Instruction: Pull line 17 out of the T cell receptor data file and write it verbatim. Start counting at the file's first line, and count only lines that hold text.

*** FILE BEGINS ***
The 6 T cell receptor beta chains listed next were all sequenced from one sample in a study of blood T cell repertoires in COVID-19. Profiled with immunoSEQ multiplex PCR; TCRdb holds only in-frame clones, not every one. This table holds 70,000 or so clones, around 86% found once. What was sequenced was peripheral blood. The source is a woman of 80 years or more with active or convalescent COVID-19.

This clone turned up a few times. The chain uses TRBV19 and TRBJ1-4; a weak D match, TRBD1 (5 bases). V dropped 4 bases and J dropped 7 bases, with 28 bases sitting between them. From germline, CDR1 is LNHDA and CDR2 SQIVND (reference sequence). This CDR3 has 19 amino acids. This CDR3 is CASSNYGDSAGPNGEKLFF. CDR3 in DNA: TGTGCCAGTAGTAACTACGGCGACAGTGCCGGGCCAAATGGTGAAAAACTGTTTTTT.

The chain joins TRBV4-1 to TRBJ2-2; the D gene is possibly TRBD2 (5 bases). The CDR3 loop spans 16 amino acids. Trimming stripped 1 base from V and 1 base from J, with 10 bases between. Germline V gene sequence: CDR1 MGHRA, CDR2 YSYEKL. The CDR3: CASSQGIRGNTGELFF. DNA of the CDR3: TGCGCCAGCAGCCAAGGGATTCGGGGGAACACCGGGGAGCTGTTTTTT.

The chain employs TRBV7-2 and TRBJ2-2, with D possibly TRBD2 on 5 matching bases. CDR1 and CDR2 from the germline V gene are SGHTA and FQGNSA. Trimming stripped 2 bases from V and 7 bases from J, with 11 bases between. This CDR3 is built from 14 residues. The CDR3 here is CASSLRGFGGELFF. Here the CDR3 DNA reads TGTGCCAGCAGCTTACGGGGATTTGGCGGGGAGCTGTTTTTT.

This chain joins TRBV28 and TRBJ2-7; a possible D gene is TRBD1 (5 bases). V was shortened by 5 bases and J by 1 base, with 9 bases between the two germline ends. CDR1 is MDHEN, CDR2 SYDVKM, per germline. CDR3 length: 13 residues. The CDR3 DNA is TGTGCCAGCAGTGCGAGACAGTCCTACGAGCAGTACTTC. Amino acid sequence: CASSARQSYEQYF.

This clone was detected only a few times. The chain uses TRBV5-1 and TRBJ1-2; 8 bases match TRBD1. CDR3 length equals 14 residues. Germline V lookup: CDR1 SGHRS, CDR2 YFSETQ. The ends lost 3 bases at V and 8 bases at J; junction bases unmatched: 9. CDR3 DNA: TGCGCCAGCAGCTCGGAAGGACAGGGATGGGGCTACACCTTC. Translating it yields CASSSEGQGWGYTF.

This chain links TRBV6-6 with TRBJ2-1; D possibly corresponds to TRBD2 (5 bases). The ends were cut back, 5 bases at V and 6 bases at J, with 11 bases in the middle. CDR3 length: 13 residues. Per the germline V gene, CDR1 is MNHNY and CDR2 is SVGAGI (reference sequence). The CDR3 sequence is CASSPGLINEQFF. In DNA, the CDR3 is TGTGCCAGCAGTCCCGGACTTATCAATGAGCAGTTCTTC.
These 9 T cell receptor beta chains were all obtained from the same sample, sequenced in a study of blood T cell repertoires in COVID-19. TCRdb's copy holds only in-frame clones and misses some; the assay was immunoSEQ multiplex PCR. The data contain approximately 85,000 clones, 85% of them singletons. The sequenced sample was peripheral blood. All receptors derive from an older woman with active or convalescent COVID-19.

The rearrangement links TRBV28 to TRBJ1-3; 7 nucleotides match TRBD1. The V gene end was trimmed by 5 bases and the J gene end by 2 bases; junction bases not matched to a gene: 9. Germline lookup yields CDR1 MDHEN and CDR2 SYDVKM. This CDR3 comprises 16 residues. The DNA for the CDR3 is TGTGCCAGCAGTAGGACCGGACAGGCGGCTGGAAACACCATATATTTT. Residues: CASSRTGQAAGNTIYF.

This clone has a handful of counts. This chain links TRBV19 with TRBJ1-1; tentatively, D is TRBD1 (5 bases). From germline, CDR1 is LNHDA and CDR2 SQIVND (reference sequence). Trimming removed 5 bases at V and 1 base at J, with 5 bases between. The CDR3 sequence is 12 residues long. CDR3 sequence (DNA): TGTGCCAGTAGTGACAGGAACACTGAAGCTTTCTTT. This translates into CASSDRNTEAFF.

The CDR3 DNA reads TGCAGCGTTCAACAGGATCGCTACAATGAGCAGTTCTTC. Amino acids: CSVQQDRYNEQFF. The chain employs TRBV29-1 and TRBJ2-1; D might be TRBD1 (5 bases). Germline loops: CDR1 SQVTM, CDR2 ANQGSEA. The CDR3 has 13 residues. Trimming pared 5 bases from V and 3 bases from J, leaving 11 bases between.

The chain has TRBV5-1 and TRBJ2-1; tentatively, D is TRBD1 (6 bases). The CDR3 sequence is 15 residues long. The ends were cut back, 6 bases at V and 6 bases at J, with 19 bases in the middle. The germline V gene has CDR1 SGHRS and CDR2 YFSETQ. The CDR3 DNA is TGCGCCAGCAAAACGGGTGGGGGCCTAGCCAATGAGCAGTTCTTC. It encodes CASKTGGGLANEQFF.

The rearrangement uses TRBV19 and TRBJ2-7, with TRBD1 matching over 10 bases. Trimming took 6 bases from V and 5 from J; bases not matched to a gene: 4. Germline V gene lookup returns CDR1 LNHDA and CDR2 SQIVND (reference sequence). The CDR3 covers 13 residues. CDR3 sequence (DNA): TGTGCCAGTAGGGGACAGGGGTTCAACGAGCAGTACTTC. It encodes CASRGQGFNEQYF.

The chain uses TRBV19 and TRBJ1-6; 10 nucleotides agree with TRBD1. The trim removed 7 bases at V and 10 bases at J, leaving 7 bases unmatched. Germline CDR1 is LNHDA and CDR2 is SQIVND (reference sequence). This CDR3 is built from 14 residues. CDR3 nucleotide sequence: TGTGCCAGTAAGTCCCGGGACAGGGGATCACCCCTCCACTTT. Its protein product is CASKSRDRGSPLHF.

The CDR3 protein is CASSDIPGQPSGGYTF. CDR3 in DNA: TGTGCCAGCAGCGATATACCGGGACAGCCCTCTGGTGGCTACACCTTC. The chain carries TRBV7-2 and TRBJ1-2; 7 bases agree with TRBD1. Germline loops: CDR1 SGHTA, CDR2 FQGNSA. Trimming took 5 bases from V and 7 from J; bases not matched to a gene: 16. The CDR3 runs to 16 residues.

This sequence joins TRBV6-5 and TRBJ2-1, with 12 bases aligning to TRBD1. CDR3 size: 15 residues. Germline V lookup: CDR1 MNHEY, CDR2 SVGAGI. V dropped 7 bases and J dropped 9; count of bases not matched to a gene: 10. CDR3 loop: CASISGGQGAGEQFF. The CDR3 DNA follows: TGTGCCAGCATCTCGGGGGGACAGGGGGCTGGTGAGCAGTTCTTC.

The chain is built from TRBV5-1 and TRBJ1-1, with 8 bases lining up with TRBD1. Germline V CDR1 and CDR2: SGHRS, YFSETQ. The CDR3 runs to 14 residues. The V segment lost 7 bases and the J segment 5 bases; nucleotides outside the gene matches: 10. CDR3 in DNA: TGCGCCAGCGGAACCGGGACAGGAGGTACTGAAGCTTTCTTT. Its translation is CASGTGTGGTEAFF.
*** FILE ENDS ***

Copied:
The chain is built from TRBV5-1 and TRBJ1-1, with 8 bases lining up with TRBD1. Germline V CDR1 and CDR2: SGHRS, YFSETQ. The CDR3 runs to 14 residues. The V segment lost 7 bases and the J segment 5 bases; nucleotides outside the gene matches: 10. CDR3 in DNA: TGCGCCAGCGGAACCGGGACAGGAGGTACTGAAGCTTTCTTT. Its translation is CASGTGTGGTEAFF.